“So, Mom,” he said as soon as he had the chance, “You hear anything from Aunt Rita and Uncle John?” His aunt and uncle were distant, living down in southern Mississippi, but he’d met them a few times over the years. Jim knew from family gossip that Hurricane Katrina had pretty well wrecked their home back in the late summer, but that was about all. He remembered good times with them as a kid because they were both so nice, and remembered his Uncle John’s stories from the Vietnam War.
“I talked to her on the phone the other day,” Jim’s mother reported. “They’ve had to move around a couple times since they got out of the shelter, and they’re now staying somewhere around Vicksburg, Mississippi, with his sister. I wrote down the address, but I don’t remember it. Rita said it was a pretty small house with a lot of kids, so it’s pretty crowded.”
“Better than having to live in some school gym,” his father commented.
“Well, yes,” Rita said. “Especially with the trouble John has getting around.” Jim knew that John had been in a wheelchair as a result of wounds in Vietnam. Although Jim didn’t know his uncle well, he’d always seemed to be a fairly upbeat guy considering what had happened to him. “It looks like they’re going to be there a while, and they’re not very happy about it.”
“That’s understandable,” Jim said, nodding while glancing over at Shirley, who didn’t seem ready to bring up Carolyn again right at the moment, although she was acting somewhat sulky otherwise. “I thought they’d be back into their own place by now.”
“It doesn’t look like it’s going to happen anytime soon,” his mother commented, shaking her head. “Their house was totally wrecked. They finally got their insurance settlement the other day, but it’s a lot less than they’d hoped for, not enough to replace the house. I really don’t understand what that’s all about. She tried to explain it to me, but I didn’t understand what she was saying very well. Even if they did have the money to rebuild, Rita says that there isn’t a prayer of finding someone to do the work.”
“Yeah, I’d imagine things are a little tight down there,” Jim agreed. “I’ll bet construction people are just about naming their own price.”
“That’s what she was telling me,” his mother sighed. “They’re afraid it’s going to be years, but John doesn’t want to mooch off his sister for that long. There isn’t much else they could do unless they came up to stay with us, though.”
Shirley spoke up. “Jim, it seems like there ought to be something you could do about that. After all, you’re in construction and ought to know your way around those things.”
“There’s probably not much I could do,” he replied, amazed that Shirley could make any constructive comment about him. “After all, I’m an equipment operator, not a carpenter or anything like that. There’s no way I could go down there and build a house for them.”
“Maybe it’s something you could look into,” his mother said, picking up on his comment. “After all, you’re not working right now, and you at least know something about it. Rita seemed pretty desperate when I talked to her. Maybe just knowing someone is thinking about their problem would do them some good.”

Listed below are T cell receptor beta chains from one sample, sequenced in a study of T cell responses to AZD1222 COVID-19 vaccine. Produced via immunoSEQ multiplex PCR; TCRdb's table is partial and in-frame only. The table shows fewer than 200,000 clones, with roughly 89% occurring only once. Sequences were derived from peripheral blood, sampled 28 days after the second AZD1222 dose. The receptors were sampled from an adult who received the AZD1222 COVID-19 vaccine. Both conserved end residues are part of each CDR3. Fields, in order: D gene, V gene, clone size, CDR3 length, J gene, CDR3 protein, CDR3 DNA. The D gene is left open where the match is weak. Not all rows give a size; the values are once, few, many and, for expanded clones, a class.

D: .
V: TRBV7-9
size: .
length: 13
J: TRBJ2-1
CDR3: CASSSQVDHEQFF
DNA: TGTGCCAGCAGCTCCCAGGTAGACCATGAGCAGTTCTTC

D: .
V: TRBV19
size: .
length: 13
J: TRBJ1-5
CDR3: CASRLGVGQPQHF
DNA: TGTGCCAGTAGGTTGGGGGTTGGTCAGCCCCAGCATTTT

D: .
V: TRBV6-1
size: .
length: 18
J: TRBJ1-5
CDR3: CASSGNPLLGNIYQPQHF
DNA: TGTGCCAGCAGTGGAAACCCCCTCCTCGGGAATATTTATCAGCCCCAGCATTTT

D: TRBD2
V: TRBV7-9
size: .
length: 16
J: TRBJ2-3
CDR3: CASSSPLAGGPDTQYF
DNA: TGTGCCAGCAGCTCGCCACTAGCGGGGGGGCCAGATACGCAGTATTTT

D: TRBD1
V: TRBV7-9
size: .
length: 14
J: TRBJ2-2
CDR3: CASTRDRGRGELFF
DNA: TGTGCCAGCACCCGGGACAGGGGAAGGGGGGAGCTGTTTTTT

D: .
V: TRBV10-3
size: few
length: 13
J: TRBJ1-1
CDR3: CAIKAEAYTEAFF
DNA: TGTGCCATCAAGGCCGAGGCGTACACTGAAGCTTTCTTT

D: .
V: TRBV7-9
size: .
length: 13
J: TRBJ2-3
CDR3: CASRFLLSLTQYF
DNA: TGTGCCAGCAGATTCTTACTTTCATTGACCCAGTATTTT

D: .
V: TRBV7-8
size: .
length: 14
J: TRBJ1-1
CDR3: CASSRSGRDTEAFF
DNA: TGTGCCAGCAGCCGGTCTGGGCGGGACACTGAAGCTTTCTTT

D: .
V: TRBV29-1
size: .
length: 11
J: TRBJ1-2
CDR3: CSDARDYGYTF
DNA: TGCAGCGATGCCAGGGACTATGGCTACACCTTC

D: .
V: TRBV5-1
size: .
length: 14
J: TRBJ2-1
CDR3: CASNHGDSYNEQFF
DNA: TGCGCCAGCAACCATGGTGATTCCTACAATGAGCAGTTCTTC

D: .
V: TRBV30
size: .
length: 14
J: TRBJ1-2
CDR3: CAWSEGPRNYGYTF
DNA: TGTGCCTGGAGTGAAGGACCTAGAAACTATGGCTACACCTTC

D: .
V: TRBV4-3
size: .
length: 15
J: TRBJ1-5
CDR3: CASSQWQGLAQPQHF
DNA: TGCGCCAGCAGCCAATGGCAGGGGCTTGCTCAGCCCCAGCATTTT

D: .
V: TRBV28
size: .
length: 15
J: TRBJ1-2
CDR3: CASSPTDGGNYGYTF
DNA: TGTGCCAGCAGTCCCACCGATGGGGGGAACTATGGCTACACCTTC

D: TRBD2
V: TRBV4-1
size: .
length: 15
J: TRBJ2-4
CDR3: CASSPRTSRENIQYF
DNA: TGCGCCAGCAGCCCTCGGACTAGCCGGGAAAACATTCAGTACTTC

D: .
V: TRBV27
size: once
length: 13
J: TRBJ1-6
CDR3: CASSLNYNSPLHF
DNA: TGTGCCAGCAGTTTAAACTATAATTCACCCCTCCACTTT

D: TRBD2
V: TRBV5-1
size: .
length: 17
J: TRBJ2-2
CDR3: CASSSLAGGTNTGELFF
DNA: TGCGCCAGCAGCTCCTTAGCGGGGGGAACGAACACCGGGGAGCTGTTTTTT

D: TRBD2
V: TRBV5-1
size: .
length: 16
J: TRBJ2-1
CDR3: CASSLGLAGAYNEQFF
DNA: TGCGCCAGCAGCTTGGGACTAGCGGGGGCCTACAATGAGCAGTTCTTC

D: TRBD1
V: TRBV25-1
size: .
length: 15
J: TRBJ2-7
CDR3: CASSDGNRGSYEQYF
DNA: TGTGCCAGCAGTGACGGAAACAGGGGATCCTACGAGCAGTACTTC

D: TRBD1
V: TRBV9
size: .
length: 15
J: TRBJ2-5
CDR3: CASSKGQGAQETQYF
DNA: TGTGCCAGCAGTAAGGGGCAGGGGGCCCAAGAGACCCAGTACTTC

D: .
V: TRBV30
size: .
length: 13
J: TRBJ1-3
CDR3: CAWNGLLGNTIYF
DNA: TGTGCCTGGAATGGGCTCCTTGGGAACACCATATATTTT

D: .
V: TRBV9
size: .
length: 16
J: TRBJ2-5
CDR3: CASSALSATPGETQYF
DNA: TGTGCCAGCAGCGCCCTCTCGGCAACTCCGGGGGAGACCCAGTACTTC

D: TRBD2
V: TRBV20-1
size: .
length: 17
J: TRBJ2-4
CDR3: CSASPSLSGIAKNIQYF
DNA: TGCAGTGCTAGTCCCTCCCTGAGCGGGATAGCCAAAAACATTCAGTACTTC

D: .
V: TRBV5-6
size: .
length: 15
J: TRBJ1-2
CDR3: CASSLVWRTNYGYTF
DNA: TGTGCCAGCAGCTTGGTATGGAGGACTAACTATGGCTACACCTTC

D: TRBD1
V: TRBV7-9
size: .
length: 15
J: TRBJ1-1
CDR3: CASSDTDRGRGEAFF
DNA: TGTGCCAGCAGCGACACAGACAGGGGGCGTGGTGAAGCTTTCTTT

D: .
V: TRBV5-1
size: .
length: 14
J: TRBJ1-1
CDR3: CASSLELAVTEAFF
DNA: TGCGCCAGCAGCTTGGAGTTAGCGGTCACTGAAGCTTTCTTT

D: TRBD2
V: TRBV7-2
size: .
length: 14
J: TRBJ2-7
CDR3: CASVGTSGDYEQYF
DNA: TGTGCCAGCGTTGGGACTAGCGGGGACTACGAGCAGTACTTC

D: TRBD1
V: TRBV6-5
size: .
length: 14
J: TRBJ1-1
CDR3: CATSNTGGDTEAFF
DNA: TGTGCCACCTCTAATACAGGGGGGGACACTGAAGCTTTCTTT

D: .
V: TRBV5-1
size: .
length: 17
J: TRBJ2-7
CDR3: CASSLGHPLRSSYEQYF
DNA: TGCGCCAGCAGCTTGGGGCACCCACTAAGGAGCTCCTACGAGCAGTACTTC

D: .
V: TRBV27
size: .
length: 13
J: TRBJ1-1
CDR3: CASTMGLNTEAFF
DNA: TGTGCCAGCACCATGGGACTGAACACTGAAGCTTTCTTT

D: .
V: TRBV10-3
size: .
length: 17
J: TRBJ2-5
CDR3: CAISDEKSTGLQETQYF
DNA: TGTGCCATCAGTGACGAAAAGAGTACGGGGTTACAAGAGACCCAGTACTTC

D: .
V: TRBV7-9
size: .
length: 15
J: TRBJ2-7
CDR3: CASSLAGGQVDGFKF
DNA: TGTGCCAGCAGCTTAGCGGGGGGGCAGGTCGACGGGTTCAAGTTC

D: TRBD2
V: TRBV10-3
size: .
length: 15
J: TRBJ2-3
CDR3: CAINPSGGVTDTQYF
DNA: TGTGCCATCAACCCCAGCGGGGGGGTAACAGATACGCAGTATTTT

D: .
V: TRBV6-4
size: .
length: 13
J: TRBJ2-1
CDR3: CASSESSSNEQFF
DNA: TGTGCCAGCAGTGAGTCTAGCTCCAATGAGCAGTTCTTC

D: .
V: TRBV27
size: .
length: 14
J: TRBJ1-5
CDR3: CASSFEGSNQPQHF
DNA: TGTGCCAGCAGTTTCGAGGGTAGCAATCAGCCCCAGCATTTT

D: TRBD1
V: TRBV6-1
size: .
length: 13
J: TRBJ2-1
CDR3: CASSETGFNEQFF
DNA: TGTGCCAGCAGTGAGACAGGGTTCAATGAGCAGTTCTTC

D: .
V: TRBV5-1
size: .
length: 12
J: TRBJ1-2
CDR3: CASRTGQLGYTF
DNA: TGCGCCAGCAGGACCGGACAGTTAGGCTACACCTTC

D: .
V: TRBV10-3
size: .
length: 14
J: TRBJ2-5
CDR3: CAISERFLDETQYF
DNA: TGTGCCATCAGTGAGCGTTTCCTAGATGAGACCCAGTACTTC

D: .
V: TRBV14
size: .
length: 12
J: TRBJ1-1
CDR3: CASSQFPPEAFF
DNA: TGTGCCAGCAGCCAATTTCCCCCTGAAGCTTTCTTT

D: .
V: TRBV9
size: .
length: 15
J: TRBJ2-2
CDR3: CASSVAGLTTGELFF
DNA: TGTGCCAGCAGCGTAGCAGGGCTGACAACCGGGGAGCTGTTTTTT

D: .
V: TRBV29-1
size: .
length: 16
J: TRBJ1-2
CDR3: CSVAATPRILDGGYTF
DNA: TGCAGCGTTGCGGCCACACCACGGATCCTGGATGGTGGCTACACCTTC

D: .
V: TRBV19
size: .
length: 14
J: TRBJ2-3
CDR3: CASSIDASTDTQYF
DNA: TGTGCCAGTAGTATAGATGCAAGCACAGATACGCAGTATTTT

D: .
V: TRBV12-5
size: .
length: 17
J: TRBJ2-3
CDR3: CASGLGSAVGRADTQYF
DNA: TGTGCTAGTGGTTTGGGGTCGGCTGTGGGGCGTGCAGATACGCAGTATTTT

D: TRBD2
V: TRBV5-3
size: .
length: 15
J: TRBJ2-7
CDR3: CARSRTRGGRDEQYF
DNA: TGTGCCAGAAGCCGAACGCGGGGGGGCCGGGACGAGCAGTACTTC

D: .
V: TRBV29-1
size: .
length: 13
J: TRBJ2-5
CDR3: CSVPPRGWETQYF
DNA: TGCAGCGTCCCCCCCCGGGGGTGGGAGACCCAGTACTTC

Jim shook his head. “Don’t get me wrong, Mom. It’s a good idea, and I’d like to help, I really would, and while I’m on winter layoff would be the time to do it. I probably won’t get called back until the end of March or early April. But it would just be me, and like I said, I run backhoes and other heavy equipment. I wouldn’t know where to start with actually building a house or even just doing extensive repairs if there’s anything left to start with, not in the time I’d have to do it. It takes a whole crew months to put up a house, and I’d be working alone. It’d take me years. I mean, I’d like to help if I could, but there it is.”
“Still, there ought to be something you could do to make them think you’re at least trying to help,” his mother said. “From what Rita said, their lot is mostly buried in trash the hurricane left behind. Even getting that cleaned up would be a help and would save them some money.”
“Again, it would be nice if I could help,” Jim sighed. Aunt Rita and Uncle John Fleming had always seemed like nice people, in spite of everything. Jim knew that Aunt Rita and Uncle John Fleming had lived a tough life, no doubt about it. While he didn’t know the details, he knew that they hadn’t been married long before John had to go to Vietnam, and he’d come home in his wheelchair, but somehow they’d managed to shoulder that burden and carry on. Now, to have their home blown away when Katrina came ashore just added to their misery. “But again, even if I went down, it would just be me. If their place is anything like you say, I might not even be able to get the lot cleaned up by myself with just my pickup truck. It’d take some equipment, and I don’t know anyone down there, or if some were available for rentals. I’d think every piece of heavy equipment for hundreds of miles around is probably working three shifts a day as it is.”
“I suppose you’re right,” his mother sighed. “Rita is, well, not very optimistic that they’ll ever be able to get back in their own house, at least anytime soon. She and John both seem rather beaten down about the whole thing. Everything they owned was destroyed by the hurricane, everything but the clothes they had on their backs and the wheelchair John was in. It would at least give them a little hope if they knew someone was trying to do something to help them out.”
“I can understand that,” Jim agreed, wishing things weren’t the way they were and that he could be more help. “But when you get right down to it, they’re over a thousand miles away, and there’s not much we can do from here.”